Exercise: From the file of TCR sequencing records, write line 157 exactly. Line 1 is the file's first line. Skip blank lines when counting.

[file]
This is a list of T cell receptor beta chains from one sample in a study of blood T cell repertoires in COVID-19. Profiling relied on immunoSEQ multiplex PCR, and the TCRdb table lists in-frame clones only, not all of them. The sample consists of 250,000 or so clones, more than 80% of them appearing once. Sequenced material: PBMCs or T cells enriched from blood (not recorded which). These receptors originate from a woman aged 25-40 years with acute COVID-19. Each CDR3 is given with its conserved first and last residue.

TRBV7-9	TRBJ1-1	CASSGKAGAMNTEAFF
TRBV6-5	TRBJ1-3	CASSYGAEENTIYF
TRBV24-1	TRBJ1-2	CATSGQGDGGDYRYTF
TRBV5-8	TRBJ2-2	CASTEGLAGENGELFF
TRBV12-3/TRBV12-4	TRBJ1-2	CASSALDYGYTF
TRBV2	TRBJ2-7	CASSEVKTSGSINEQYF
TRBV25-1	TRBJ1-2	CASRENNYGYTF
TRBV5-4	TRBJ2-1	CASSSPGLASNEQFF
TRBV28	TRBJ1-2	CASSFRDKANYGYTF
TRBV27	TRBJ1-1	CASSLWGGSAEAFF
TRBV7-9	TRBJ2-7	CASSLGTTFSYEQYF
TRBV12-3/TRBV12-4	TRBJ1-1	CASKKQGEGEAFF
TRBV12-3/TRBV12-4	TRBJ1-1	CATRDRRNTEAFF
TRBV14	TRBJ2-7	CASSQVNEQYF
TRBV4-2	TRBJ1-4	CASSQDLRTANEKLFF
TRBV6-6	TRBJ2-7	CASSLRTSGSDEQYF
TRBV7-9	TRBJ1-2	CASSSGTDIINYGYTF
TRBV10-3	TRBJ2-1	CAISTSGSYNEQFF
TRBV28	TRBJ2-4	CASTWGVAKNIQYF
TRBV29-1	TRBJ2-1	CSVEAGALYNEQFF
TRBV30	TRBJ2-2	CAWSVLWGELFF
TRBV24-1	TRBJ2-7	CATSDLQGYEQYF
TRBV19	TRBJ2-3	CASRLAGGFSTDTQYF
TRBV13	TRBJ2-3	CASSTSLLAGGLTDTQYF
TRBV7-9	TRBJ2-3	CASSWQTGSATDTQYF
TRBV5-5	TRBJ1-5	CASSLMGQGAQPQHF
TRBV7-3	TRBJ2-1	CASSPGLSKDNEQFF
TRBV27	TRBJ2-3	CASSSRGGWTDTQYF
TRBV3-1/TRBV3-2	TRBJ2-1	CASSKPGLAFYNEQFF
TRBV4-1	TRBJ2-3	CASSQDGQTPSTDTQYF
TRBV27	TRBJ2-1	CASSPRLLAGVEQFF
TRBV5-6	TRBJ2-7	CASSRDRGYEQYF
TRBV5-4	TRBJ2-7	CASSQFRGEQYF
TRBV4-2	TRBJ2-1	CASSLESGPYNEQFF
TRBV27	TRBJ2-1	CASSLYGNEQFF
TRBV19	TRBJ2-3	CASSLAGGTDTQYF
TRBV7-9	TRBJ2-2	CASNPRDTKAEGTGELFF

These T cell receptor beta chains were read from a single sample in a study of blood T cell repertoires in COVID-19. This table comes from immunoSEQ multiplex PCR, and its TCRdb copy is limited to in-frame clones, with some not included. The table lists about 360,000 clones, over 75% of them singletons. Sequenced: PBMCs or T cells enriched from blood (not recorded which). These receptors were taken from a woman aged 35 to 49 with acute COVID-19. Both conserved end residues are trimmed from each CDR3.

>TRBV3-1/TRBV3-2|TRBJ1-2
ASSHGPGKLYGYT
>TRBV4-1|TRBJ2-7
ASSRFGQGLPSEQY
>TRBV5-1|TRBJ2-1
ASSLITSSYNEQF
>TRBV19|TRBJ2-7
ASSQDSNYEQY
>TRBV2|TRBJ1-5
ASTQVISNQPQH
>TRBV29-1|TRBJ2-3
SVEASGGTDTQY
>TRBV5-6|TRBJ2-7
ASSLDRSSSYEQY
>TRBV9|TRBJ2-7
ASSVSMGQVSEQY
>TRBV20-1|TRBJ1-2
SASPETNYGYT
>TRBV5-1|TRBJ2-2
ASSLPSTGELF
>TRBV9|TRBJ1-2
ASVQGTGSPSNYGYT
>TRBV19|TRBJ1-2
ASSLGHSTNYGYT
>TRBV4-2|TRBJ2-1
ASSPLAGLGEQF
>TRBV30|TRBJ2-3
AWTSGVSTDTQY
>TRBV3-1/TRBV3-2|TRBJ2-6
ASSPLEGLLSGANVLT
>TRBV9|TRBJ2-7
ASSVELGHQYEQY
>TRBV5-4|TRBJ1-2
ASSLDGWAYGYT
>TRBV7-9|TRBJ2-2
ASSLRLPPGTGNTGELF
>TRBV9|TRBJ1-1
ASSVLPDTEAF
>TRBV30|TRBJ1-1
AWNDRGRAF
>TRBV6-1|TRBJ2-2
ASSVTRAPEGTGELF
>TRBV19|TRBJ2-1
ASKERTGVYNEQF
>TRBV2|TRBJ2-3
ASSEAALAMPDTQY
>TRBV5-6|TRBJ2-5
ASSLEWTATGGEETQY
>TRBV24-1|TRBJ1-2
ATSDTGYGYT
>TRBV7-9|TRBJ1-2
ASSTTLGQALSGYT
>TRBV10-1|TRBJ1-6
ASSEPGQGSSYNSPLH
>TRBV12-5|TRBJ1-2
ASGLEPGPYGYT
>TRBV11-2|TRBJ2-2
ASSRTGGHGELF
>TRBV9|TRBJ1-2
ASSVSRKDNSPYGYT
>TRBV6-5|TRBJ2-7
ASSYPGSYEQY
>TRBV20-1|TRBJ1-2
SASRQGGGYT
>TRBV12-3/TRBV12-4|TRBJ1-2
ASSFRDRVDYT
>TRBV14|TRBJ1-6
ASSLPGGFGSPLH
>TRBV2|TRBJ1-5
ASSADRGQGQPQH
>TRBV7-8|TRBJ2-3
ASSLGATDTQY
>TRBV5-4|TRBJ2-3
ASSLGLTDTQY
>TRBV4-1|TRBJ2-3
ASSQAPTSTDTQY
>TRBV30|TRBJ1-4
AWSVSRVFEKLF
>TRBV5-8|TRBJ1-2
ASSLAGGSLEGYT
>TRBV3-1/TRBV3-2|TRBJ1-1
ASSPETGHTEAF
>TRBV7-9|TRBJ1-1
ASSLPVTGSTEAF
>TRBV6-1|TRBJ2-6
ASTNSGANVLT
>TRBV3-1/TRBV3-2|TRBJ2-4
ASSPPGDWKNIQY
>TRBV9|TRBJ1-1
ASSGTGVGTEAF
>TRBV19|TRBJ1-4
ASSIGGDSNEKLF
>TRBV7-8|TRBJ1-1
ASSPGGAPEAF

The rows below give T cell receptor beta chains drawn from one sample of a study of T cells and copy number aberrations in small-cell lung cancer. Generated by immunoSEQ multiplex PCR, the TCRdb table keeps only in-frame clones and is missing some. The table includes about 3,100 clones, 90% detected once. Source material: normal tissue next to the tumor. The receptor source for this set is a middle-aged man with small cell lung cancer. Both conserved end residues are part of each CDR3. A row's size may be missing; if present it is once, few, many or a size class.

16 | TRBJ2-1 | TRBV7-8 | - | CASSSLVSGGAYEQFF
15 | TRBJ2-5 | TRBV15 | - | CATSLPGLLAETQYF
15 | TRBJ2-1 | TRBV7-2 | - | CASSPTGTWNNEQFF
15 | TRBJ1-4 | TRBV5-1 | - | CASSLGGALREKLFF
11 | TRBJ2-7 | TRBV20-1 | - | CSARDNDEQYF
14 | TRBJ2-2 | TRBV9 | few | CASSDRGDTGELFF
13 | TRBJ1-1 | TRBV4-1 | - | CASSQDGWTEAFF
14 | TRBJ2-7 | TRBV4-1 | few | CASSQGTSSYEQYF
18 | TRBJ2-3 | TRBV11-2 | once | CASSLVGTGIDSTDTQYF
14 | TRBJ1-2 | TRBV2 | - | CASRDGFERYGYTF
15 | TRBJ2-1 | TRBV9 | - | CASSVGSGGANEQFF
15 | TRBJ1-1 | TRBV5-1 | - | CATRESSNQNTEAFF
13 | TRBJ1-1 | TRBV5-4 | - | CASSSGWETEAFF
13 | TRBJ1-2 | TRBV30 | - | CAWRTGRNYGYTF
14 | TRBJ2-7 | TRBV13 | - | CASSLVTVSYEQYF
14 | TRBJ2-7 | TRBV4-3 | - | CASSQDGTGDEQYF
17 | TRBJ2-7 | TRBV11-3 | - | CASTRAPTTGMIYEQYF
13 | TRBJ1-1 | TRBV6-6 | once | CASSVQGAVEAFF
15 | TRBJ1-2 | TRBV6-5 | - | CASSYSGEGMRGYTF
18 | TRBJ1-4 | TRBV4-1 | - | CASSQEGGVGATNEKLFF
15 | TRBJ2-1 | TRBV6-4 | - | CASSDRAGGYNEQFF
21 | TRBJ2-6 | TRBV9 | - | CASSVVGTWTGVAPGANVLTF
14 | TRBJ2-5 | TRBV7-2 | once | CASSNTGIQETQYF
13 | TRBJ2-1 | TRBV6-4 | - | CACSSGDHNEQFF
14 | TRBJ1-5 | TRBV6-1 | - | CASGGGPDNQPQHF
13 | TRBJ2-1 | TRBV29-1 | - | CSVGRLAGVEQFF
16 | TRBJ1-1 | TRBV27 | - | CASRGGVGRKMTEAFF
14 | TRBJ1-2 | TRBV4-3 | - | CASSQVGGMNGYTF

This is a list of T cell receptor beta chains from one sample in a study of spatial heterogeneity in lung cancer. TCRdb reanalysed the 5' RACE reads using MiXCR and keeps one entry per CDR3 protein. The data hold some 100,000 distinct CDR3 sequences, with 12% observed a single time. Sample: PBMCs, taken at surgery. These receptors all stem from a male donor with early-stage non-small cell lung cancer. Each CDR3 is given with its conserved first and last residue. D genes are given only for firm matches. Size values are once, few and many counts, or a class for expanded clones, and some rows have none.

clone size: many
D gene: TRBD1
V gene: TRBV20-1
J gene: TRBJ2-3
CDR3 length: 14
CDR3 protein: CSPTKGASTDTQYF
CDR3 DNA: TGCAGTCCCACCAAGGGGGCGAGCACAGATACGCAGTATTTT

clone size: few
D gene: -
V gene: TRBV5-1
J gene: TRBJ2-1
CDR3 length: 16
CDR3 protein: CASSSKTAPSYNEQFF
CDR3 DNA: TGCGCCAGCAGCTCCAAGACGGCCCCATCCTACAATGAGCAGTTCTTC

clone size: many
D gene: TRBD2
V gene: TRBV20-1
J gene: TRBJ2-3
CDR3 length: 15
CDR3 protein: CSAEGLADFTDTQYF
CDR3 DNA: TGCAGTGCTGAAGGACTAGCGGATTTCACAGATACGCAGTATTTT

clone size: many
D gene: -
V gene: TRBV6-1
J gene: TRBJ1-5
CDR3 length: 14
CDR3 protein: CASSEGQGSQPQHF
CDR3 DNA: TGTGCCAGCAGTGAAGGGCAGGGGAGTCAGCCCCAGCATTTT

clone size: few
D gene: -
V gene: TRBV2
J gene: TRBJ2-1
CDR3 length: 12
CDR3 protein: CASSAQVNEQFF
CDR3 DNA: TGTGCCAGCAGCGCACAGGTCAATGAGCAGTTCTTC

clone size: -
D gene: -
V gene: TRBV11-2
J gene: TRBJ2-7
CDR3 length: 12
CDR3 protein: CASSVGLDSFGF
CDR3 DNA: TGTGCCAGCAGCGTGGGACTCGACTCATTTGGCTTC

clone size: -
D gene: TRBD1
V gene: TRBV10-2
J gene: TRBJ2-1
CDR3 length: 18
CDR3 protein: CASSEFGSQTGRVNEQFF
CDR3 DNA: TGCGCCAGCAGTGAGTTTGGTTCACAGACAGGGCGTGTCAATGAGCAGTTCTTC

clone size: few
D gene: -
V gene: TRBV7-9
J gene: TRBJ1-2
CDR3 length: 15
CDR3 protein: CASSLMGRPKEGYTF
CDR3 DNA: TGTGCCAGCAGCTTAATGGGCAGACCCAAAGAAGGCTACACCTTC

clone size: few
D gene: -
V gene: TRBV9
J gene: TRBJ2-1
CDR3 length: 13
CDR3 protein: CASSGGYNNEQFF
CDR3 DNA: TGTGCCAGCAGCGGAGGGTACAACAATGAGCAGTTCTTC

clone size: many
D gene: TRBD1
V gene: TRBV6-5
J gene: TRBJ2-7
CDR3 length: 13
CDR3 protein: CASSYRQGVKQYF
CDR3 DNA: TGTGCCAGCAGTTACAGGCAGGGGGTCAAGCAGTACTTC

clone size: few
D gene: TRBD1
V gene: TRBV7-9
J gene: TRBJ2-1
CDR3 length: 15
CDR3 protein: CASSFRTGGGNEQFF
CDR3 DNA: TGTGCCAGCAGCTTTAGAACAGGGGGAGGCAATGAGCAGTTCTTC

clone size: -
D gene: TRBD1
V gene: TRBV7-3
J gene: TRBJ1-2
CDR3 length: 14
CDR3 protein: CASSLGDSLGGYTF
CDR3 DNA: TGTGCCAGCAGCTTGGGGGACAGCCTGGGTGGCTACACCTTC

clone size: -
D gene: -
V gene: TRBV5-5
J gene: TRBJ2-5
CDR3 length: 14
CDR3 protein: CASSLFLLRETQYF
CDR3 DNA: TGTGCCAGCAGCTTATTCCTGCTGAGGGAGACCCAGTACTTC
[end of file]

14 | TRBJ2-5 | TRBV7-2 | once | CASSNTGIQETQYF